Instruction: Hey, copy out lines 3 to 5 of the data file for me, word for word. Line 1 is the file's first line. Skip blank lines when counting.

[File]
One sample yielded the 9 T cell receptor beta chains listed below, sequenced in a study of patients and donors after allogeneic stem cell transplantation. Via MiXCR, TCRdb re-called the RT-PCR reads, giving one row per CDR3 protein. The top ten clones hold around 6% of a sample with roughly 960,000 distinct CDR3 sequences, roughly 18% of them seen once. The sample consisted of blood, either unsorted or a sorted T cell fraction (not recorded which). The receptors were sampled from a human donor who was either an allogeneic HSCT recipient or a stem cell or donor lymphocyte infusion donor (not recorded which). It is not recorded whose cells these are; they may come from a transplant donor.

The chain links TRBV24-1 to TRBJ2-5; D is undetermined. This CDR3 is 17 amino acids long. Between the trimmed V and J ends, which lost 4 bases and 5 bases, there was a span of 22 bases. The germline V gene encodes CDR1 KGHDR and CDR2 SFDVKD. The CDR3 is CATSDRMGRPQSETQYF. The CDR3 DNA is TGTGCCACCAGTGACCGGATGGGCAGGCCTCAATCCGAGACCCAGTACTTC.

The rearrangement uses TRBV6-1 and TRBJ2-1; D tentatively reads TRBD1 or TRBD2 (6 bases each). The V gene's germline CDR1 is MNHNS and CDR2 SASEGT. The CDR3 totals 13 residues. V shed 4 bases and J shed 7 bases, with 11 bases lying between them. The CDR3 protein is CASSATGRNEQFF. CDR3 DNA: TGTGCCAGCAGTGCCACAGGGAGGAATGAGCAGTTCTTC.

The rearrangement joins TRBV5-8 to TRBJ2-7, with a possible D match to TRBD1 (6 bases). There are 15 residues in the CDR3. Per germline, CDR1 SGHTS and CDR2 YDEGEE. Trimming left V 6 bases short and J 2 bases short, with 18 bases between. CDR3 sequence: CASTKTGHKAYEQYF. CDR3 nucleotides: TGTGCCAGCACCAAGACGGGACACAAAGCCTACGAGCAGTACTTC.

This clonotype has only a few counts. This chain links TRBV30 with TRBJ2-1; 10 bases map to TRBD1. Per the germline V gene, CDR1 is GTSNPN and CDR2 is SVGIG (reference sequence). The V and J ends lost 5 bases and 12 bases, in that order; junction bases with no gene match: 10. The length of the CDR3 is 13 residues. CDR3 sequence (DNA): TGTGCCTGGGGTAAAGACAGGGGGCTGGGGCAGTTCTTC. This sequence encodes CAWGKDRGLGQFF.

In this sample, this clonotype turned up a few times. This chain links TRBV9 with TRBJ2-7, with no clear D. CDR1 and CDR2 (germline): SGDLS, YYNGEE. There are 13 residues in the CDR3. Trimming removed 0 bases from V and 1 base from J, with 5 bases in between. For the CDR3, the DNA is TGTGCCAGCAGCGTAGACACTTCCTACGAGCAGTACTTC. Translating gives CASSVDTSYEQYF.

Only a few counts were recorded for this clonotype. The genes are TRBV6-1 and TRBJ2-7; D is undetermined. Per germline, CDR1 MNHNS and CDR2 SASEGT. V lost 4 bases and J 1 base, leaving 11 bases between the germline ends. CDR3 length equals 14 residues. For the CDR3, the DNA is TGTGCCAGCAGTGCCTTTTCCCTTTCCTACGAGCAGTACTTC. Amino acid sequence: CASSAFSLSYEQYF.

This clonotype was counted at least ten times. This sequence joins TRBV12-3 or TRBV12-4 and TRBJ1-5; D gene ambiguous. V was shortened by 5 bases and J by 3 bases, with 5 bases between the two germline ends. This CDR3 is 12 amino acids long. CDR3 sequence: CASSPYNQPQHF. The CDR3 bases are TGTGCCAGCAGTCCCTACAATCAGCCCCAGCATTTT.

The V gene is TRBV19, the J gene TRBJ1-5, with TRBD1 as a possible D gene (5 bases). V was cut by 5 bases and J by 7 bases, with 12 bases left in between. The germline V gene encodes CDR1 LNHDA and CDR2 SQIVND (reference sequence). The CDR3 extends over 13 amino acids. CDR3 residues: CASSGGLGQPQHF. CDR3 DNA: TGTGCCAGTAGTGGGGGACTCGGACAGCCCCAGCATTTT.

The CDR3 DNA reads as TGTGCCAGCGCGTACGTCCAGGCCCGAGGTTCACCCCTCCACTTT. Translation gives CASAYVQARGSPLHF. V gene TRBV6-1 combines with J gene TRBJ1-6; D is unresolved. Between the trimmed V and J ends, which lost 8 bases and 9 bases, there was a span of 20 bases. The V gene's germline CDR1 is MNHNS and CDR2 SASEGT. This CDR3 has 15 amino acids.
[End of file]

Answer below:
The rearrangement uses TRBV6-1 and TRBJ2-1; D tentatively reads TRBD1 or TRBD2 (6 bases each). The V gene's germline CDR1 is MNHNS and CDR2 SASEGT. The CDR3 totals 13 residues. V shed 4 bases and J shed 7 bases, with 11 bases lying between them. The CDR3 protein is CASSATGRNEQFF. CDR3 DNA: TGTGCCAGCAGTGCCACAGGGAGGAATGAGCAGTTCTTC.

The rearrangement joins TRBV5-8 to TRBJ2-7, with a possible D match to TRBD1 (6 bases). There are 15 residues in the CDR3. Per germline, CDR1 SGHTS and CDR2 YDEGEE. Trimming left V 6 bases short and J 2 bases short, with 18 bases between. CDR3 sequence: CASTKTGHKAYEQYF. CDR3 nucleotides: TGTGCCAGCACCAAGACGGGACACAAAGCCTACGAGCAGTACTTC.

This clonotype has only a few counts. This chain links TRBV30 with TRBJ2-1; 10 bases map to TRBD1. Per the germline V gene, CDR1 is GTSNPN and CDR2 is SVGIG (reference sequence). The V and J ends lost 5 bases and 12 bases, in that order; junction bases with no gene match: 10. The length of the CDR3 is 13 residues. CDR3 sequence (DNA): TGTGCCTGGGGTAAAGACAGGGGGCTGGGGCAGTTCTTC. This sequence encodes CAWGKDRGLGQFF.